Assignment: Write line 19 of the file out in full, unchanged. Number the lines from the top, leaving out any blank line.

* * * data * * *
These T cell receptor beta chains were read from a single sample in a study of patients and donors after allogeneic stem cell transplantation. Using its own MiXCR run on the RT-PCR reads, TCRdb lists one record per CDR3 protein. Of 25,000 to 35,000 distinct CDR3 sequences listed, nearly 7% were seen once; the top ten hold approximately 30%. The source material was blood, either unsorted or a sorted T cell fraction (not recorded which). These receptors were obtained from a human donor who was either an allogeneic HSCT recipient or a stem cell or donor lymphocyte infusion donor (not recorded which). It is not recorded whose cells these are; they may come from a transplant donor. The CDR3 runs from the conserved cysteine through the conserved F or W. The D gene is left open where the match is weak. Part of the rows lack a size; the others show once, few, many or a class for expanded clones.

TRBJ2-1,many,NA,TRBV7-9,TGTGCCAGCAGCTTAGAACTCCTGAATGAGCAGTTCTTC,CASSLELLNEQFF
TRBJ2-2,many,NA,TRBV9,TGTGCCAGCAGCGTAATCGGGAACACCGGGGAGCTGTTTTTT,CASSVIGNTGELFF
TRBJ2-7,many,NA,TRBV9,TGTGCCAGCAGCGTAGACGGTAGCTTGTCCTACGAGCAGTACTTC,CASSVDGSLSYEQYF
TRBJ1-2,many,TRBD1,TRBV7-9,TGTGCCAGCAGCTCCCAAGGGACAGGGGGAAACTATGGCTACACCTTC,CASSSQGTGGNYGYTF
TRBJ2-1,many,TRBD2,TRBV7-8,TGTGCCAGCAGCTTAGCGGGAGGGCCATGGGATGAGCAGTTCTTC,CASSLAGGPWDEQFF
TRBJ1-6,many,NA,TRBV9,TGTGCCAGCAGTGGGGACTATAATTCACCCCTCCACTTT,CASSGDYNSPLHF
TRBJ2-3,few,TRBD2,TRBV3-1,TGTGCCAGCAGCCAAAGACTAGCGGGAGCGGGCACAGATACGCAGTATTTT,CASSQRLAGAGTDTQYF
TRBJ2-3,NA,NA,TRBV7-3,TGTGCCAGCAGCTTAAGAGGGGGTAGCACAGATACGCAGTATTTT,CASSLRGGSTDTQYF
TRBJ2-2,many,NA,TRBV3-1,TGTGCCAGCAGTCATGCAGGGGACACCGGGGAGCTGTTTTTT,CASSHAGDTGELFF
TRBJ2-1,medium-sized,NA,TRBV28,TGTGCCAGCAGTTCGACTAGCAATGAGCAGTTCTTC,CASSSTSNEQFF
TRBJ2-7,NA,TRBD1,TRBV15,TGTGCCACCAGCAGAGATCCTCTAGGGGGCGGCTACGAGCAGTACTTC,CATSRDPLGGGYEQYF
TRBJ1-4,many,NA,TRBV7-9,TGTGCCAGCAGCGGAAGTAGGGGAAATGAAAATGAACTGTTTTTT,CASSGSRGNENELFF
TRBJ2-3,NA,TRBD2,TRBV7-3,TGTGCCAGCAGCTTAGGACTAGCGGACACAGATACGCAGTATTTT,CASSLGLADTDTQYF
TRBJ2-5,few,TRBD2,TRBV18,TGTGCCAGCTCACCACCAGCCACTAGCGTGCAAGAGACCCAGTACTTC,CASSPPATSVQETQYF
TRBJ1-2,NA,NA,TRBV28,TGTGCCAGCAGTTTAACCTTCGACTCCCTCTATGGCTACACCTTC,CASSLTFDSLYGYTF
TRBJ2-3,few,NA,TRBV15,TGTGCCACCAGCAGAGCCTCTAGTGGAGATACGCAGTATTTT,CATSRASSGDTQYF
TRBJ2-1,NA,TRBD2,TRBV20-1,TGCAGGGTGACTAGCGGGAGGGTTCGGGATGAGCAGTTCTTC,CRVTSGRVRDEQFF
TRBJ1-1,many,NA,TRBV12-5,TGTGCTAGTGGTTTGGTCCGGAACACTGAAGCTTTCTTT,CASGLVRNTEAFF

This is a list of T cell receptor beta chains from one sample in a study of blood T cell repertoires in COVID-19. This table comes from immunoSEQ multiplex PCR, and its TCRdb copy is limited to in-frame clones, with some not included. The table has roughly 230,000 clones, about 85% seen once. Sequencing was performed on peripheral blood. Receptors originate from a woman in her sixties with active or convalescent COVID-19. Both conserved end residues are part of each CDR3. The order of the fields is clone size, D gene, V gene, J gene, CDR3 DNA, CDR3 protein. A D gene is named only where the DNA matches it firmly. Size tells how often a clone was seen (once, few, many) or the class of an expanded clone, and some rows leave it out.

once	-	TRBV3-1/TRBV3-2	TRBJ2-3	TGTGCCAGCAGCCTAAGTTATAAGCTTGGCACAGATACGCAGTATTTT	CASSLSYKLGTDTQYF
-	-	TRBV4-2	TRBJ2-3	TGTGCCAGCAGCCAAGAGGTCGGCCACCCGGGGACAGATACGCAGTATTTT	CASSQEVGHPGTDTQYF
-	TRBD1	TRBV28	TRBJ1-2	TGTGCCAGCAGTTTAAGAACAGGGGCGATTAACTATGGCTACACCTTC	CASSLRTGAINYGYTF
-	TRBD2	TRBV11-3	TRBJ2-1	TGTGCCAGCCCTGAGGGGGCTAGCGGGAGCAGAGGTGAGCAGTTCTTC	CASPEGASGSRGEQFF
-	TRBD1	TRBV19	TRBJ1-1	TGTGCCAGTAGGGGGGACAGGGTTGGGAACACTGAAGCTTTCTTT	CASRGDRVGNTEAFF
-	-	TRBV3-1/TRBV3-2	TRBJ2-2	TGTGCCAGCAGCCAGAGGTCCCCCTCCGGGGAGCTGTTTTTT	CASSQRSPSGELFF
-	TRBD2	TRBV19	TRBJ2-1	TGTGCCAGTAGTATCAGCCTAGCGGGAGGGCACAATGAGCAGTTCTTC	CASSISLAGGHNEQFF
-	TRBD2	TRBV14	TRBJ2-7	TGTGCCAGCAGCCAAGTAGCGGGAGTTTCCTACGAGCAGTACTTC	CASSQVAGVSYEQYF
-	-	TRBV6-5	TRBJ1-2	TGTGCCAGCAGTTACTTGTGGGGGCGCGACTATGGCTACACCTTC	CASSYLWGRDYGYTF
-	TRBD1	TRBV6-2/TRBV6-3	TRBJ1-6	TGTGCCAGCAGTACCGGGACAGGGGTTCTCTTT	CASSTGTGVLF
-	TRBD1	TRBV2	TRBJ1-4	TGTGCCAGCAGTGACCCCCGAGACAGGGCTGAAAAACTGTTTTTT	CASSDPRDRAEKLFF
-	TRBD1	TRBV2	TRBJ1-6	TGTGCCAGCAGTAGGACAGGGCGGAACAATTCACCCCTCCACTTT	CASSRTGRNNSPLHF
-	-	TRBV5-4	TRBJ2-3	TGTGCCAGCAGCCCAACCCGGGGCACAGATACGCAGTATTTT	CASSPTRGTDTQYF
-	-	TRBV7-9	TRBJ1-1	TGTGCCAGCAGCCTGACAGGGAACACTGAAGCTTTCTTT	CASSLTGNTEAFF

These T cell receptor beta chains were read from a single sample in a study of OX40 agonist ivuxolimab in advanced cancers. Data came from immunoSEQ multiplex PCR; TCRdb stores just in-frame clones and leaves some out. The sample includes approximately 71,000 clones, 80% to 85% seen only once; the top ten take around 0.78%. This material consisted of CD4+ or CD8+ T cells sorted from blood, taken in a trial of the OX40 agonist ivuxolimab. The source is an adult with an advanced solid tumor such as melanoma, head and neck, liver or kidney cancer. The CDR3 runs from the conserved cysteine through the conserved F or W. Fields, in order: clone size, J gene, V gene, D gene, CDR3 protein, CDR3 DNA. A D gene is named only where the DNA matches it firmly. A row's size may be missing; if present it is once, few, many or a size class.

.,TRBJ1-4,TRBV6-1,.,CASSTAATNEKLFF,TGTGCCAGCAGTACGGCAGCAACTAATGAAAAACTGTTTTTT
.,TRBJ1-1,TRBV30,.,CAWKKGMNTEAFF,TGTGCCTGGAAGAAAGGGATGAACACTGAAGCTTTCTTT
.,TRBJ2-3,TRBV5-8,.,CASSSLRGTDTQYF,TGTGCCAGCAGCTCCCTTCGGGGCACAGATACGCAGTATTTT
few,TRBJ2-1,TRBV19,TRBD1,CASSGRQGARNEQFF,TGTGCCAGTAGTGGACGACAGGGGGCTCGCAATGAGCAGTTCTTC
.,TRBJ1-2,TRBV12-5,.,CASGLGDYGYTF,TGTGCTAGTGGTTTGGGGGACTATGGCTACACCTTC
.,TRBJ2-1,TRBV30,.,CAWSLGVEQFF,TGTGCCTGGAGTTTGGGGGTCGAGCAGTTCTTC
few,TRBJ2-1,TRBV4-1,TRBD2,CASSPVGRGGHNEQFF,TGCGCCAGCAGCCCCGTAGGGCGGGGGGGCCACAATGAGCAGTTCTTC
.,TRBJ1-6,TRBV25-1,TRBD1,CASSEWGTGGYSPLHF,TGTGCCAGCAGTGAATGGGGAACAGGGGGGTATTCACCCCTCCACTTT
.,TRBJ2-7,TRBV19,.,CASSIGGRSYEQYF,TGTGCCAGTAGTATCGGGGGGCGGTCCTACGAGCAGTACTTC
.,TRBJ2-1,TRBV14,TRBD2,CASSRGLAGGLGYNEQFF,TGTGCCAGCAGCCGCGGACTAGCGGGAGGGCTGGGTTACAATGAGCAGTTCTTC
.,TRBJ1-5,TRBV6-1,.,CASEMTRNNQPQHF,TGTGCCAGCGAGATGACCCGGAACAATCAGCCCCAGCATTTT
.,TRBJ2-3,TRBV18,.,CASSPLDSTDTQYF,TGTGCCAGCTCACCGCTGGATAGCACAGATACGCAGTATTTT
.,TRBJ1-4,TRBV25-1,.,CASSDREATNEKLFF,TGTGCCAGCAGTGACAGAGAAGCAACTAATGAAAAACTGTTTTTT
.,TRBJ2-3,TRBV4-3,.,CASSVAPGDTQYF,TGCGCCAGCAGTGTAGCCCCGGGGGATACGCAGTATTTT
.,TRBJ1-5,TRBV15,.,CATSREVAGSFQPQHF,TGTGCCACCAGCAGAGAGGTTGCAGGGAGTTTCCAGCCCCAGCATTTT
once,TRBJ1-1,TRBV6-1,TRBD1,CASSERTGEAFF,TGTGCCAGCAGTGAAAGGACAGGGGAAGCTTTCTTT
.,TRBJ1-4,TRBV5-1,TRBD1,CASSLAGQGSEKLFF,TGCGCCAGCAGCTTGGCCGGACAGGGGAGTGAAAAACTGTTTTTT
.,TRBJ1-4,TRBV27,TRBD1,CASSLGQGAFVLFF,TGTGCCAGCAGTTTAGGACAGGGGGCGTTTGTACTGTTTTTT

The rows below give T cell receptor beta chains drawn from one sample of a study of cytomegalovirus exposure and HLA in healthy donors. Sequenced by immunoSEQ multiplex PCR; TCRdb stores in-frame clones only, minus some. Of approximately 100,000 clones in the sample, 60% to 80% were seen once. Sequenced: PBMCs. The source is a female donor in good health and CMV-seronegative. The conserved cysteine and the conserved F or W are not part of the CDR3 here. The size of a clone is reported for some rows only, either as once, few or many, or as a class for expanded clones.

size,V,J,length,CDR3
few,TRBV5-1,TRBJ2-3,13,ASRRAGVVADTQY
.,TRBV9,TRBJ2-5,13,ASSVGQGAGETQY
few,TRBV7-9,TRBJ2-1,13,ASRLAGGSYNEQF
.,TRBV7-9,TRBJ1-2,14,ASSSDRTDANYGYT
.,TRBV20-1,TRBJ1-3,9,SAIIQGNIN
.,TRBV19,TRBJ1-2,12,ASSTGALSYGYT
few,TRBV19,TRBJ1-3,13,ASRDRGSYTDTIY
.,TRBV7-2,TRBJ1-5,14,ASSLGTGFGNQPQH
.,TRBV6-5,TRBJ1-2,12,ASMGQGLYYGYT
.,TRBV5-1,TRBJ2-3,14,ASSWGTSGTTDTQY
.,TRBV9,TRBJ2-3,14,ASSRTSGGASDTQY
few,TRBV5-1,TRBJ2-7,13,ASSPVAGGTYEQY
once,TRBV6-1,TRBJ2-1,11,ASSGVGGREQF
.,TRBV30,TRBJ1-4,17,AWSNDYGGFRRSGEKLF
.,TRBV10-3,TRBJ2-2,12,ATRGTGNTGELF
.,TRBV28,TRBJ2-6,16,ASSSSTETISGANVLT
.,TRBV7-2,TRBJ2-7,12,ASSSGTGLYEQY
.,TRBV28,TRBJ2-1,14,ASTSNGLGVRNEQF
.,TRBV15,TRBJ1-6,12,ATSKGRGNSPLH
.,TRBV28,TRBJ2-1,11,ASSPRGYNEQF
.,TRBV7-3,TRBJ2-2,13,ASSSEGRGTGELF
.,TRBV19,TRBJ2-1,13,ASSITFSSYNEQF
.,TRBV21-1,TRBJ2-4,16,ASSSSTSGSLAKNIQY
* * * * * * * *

TRBJ1-1,many,NA,TRBV12-5,TGTGCTAGTGGTTTGGTCCGGAACACTGAAGCTTTCTTT,CASGLVRNTEAFF